Bag of Randomness for Thursday, May 12, 2016


  • Man, there’s nothing like a game seven in hockey, until one team starts to kill the other in the first period. I’m no hockey fan, but game sevens usually are worth tuning in.
  • I’ll often to talk a grandfather while at DaughterGeeding’s taekwondo lessons. About thirty years ago he decided to start his own delivery service which he said slowly turned into a casket special delivery service. He can fit up to two caskets in his delivery van and gets paid by the mile. His longest haul was to San Francisco from DFW. He said he couldn’t figure out why the customer in California couldn’t just purchase a casket closer to San Francisco, and there was nothing particularly special about the casket he was delivering, but he wasn’t going to complain since he charged by the mile.
  • Last night’s ‘The Americans’ focused on the 1983 ABC movie The Day After. I don’t remember watching it when it first aired, but we had to watch it in high school and is surprised me how it affected the country and policy makers. A few things about the movie per Wikipedia:
    • Interesting cast:  Jason Robards, Steve Guttenberg, John Cullum (‘Northern Exposure’, ‘ER’), John Lithgow, Amy Madigan (Field of Dreams)
    • More than 100 million people watched the program during its initial broadcast. It is currently the highest-rated television film in history.
    • President Ronald Reagan watched the film several days before its screening, on November 5, 1983. He wrote in his diary that the film was “very effective and left me greatly depressed,” and that it changed his mind on the prevailing policy on a “nuclear war”.
  • That episode of ‘The Americans’ reminded me of how you needed to set your television to channel three or four in able to use the VCR.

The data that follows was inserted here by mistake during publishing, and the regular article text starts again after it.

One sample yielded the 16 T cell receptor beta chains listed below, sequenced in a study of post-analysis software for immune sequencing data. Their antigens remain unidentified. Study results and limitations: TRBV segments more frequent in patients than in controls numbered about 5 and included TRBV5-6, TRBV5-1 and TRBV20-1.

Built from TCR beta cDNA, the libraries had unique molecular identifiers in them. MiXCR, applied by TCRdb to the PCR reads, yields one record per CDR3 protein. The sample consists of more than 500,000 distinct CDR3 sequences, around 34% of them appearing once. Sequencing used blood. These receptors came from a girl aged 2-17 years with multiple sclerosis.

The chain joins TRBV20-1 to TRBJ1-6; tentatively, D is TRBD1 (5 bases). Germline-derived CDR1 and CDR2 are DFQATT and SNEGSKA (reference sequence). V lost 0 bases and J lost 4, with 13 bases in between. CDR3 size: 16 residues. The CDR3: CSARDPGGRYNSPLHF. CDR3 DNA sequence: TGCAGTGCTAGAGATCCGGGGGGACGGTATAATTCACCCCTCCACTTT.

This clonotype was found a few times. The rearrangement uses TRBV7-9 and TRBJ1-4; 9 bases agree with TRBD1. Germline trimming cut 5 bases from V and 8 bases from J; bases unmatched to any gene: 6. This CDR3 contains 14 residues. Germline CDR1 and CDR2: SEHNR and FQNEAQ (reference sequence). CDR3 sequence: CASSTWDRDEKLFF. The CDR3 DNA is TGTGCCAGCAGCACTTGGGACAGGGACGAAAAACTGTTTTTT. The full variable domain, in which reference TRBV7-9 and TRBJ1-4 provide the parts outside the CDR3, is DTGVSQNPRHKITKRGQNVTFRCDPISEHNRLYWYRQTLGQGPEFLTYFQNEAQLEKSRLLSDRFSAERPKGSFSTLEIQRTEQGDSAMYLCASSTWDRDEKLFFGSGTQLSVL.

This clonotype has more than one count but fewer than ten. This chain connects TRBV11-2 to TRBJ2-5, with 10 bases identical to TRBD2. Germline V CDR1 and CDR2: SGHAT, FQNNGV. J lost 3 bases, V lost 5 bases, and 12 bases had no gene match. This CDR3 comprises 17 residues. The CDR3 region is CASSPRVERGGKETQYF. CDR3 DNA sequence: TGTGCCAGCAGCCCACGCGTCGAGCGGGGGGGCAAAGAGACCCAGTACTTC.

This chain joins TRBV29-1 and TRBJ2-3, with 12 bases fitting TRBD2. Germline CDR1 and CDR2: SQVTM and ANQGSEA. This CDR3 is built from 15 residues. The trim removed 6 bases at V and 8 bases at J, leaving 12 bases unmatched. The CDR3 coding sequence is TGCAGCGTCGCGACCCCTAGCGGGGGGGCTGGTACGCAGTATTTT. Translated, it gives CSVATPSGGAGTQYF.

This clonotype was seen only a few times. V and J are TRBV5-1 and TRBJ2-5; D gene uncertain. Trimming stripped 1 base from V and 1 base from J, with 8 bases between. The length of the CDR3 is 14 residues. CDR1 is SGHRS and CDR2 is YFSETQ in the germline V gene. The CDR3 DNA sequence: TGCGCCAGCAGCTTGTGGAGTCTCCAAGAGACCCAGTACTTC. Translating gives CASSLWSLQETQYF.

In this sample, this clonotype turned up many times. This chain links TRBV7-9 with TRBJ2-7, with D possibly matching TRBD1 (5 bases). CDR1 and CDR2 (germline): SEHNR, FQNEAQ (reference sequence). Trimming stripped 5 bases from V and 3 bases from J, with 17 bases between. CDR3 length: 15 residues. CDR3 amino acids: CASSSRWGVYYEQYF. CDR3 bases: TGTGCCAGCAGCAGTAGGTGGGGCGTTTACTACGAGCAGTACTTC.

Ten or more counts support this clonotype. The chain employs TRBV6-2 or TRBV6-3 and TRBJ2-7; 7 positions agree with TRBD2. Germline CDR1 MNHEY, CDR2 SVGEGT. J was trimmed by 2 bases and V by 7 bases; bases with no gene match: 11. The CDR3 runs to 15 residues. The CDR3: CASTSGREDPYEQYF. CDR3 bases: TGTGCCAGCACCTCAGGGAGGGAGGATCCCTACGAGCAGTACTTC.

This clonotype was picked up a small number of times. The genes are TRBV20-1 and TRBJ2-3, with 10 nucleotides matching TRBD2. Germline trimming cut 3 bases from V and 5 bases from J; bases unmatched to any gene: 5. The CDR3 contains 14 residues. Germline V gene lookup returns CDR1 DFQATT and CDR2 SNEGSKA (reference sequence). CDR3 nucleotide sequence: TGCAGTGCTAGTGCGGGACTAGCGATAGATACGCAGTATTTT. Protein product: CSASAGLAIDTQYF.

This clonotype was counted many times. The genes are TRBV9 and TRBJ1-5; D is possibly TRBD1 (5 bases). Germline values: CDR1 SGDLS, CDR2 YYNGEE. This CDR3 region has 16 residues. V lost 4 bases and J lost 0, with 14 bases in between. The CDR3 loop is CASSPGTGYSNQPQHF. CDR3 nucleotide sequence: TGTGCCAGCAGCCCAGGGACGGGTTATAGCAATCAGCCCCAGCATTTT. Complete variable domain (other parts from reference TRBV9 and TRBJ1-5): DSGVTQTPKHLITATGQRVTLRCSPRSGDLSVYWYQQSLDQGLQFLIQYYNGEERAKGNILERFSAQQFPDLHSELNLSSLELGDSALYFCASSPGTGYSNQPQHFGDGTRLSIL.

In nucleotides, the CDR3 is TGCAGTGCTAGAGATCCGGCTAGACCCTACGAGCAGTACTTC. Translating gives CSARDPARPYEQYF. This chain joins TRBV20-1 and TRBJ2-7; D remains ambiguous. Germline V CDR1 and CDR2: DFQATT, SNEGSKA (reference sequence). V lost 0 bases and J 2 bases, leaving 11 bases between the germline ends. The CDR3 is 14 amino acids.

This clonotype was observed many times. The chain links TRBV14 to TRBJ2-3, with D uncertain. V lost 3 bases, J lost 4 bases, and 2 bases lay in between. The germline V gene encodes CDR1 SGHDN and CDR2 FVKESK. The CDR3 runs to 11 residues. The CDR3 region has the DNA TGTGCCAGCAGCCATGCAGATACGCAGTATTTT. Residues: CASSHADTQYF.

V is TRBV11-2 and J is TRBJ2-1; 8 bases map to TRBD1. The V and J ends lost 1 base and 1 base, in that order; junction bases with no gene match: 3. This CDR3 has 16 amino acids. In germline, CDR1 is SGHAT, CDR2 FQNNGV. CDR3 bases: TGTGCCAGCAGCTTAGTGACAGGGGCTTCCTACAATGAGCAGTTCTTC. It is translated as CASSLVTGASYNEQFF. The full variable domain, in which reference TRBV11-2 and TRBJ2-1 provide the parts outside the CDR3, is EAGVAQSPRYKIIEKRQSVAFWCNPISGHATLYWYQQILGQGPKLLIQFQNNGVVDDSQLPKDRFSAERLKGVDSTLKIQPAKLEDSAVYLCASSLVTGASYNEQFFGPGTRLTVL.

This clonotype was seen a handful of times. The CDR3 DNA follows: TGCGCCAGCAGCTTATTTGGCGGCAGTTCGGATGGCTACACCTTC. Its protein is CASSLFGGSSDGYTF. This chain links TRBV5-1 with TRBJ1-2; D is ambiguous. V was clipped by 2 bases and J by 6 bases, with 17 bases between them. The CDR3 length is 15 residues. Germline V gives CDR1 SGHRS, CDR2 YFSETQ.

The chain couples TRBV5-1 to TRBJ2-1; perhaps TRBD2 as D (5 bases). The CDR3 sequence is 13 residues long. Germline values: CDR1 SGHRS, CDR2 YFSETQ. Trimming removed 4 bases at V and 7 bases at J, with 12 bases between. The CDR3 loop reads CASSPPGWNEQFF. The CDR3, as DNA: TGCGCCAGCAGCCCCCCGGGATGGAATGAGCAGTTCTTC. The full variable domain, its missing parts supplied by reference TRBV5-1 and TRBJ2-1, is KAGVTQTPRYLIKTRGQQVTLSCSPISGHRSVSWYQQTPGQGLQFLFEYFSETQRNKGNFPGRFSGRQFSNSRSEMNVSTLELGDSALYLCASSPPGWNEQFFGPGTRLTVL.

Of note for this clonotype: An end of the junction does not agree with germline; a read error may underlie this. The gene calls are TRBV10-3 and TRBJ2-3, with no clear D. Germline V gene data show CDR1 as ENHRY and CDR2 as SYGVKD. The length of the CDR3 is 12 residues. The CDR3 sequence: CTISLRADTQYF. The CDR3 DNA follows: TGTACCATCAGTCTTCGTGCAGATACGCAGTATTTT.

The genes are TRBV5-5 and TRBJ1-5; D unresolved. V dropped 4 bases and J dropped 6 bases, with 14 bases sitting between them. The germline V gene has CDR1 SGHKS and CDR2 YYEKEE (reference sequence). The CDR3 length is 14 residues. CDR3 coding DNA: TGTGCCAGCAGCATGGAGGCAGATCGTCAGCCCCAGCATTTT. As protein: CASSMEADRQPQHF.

• This guy was wondering what actor has had the most on-screen deaths, so he did the research and posted it on Nerdist. The top honor goes to John Hurt and is followed by Bela Lugosi and Vincent Price.
  • I’m not much of a grilled cheese eater, but these grilled cheese tacos look really good.
  • Welcome to ‘Weroburger,’ Mexico’s knock-off version of Whataburger
  • Dallas Morning News – The silence of Ken Starr – Baylor’s president focused on football, fumbled on sex assaults
  • Detroit news – Priest removed for sex abuse works at pregnancy center for teens
  • Saudi family therapist gives advice on how to ‘beat your wife’ – ‘The goal is merely to make the wife feel that she was wrong in the way she treated her husband’
  • Totino’s Pizza has made some changes. The last pizza I bought was no longer in a box but just in a wrapper. On top of that, the pizza is no longer round but a rectangle. I’m okay with change, but hey, let’s take some baby steps.
  • I’ve mentioned many times that I’m a fan of presidential history, and it’s quirky stuff like this that I really dig – The Secrets of All Six Oval Office Desks
    • Most folks are just aware of the Resolute Desk, but it hasn’t been used the most. The Theodore Roosevelt desk was used by seven presidents, the Resolute, six. But I’m certain the Resolute will stay never be replaced, it’s just become a part of the office.
    • Nixon used the Wilson Desk and thought it was named after Woodrow Wilson; however, it was named in honor of Henry Wilson, 18th vice president of the United States.
    • The Theodore Roosevelt Desk was the first desk to sit in the Oval Office.